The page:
LANSING, Mich. – Changes are coming to signs posted in parking lots, near doorways and on restroom doors that indicate accessibility for people with disabilities in Michigan.
According to Disability Network/Michigan (DN/M), the new signs will establish a design that better represents people who use wheelchairs and need mobility assistance. The signs will no longer use the word “handicapped,” and instead use the word “reserved.”
Under the new law, the new signs are required to depict a character leaning forward in a wheelchair “with a sense of movement.” On the signs will also be either a light symbol on a blue background, or a blue symbol on a light background.
“We are pleased the Legislature and the governor agreed that it was time for an update,” said Alex Gossage, vice chair of Disability Network/Michigan Board of Directors, and executive director of Ann Arbor Center for Independent Living.
According to the release, businesses will not be required to replace their signs immediately. They will just have to use the updated signage when they’re replacing old signs or putting up new signs.
Whitmer signed the bills into law just one day before the 32nd anniversary of the signing of the federal Americans with Disabilities Act (ADA).
“We appreciate the work everyone put into these bills,” Gossage said. “As we’ve demonstrated, advocating for people with disabilities did not end when the ADA was signed into law. We will continue to share our message that our communities thrive when we all are included and represented accurately.”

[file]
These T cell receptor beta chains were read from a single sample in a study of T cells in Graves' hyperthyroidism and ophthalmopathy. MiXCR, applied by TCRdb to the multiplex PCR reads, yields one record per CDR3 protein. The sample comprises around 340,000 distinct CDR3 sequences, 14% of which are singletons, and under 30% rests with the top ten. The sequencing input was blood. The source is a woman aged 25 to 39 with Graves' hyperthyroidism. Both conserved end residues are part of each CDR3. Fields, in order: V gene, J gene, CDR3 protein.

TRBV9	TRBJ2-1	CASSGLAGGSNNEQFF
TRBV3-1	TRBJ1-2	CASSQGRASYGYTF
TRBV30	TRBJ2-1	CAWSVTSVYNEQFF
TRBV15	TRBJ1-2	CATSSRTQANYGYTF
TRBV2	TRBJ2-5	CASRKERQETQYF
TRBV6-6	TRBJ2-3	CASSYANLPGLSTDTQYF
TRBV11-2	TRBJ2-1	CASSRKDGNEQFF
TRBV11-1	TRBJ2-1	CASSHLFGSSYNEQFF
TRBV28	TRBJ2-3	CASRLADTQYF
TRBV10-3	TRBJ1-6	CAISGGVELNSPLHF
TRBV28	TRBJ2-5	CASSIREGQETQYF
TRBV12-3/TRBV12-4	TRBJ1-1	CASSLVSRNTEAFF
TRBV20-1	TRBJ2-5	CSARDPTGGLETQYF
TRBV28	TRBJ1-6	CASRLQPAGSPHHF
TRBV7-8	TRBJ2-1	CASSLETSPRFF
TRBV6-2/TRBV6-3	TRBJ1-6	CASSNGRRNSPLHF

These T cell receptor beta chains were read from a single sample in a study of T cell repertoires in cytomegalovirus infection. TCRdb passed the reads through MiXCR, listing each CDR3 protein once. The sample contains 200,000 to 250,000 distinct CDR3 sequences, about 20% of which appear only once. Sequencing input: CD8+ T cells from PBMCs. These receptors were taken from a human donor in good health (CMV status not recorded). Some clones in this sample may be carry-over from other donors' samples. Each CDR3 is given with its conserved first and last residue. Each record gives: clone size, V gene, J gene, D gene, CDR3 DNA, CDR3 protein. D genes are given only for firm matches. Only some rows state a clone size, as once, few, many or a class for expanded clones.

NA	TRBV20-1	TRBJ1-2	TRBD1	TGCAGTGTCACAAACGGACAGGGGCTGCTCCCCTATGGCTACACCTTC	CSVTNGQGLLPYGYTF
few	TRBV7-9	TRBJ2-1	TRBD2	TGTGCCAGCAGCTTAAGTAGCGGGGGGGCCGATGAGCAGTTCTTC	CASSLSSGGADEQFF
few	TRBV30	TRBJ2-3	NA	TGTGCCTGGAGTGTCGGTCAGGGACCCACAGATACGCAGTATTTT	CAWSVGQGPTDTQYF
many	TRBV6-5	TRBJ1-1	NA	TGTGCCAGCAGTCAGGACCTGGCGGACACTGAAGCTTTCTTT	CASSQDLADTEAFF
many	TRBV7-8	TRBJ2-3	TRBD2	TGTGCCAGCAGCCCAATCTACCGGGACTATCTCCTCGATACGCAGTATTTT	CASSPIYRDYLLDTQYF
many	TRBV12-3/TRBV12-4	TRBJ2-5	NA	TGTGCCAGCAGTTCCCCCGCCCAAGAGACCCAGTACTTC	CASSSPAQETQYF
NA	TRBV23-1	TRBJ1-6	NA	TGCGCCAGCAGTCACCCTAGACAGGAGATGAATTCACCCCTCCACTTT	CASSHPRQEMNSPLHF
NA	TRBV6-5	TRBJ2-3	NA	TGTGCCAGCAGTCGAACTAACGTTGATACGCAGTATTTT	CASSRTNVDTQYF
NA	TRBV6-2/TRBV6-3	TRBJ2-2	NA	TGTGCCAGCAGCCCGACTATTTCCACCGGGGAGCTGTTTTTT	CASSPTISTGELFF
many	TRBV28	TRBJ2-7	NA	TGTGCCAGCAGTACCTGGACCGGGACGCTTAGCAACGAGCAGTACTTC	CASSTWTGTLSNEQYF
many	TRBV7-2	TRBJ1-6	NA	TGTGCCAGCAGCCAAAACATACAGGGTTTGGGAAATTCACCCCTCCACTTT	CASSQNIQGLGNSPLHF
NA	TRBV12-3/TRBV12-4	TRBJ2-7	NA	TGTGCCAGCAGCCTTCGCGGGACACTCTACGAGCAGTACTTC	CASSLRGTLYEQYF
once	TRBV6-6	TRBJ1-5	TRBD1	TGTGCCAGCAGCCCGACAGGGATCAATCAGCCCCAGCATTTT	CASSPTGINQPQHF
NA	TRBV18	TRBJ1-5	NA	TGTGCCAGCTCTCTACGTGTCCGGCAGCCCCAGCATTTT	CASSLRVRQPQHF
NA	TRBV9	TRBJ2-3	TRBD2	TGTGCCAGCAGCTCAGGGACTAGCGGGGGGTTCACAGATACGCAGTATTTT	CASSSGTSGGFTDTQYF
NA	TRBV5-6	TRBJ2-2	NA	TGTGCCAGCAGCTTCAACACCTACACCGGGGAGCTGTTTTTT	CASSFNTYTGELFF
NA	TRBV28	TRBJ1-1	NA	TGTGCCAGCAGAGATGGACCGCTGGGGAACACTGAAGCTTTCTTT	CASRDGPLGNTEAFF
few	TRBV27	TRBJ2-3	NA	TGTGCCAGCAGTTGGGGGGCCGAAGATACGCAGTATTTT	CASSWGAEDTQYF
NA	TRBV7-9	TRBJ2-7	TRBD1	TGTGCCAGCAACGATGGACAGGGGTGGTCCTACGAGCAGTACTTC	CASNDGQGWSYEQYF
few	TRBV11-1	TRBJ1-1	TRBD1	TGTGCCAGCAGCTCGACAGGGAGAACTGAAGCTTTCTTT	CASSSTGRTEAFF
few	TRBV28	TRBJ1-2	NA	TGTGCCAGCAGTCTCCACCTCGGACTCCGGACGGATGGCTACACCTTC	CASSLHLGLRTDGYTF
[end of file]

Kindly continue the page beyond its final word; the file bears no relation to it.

House Bill No. 4076 requires the following updated signage:
- Sec. 102a. (1) The commission shall adopt and post on the website of the department of civil rights a standardized design that is a variation of the current international symbol of access. The design must comply with all of the following:
- (a) Depict a dynamic character leaning forward in a wheelchair with a sense of movement.
- (b) Provide a contrasting background with either a light symbol on a blue background or a blue symbol on a light background.
- (c) Be substantially equivalent to the international symbol of access.
- (d) Be simple and avoid any secondary meaning.
- (2) Beginning 1 year after the effective date of the amendatory act that added this section, each new placement or replacement of an international symbol of access sign required by law, ordinance, or administrative rule of this state or a local unit of government of this state must use the design adopted under this section. For any placement or replacement of the international symbol of access that is not required by law, ordinance, or administrative rule of this state or a local unit of government of this state, the commission and the department of civil rights shall encourage use of the design adopted under this section.
- (3) The commission and the department of civil rights shall encourage removal of the word “handicapped” from any signs or other means of communication of this state or any local unit of government of this state.
- (4) For the purpose of this section, encouraging the use of the design adopted under this section or the removal of the word “handicapped” do not include any form of civil, criminal, administrative, or regulatory action against any person or entity.
- (5) Any government issued item currently in use by this state or any department, agency, or office of this state, local unit of government of this state, or other entity or individual that contains the international symbol of access may continue to be used until there is a need to replace that item.